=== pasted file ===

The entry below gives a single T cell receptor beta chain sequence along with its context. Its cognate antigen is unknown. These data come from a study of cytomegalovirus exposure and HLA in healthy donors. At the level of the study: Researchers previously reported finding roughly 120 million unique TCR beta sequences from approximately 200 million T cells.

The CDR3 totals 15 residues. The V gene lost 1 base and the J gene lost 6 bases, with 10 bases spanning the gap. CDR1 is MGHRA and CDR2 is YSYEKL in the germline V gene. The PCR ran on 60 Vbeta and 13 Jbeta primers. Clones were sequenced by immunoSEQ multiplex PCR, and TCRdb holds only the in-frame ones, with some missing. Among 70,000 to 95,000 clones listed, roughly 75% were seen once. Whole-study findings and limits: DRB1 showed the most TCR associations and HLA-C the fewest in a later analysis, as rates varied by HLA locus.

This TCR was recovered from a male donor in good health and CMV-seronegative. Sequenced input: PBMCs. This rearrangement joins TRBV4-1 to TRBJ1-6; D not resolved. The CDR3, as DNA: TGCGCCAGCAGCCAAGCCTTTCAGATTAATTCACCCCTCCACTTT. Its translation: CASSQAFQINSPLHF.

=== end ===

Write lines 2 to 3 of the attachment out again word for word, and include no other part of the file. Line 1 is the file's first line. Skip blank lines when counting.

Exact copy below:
The CDR3 totals 15 residues. The V gene lost 1 base and the J gene lost 6 bases, with 10 bases spanning the gap. CDR1 is MGHRA and CDR2 is YSYEKL in the germline V gene. The PCR ran on 60 Vbeta and 13 Jbeta primers. Clones were sequenced by immunoSEQ multiplex PCR, and TCRdb holds only the in-frame ones, with some missing. Among 70,000 to 95,000 clones listed, roughly 75% were seen once. Whole-study findings and limits: DRB1 showed the most TCR associations and HLA-C the fewest in a later analysis, as rates varied by HLA locus.

This TCR was recovered from a male donor in good health and CMV-seronegative. Sequenced input: PBMCs. This rearrangement joins TRBV4-1 to TRBJ1-6; D not resolved. The CDR3, as DNA: TGCGCCAGCAGCCAAGCCTTTCAGATTAATTCACCCCTCCACTTT. Its translation: CASSQAFQINSPLHF.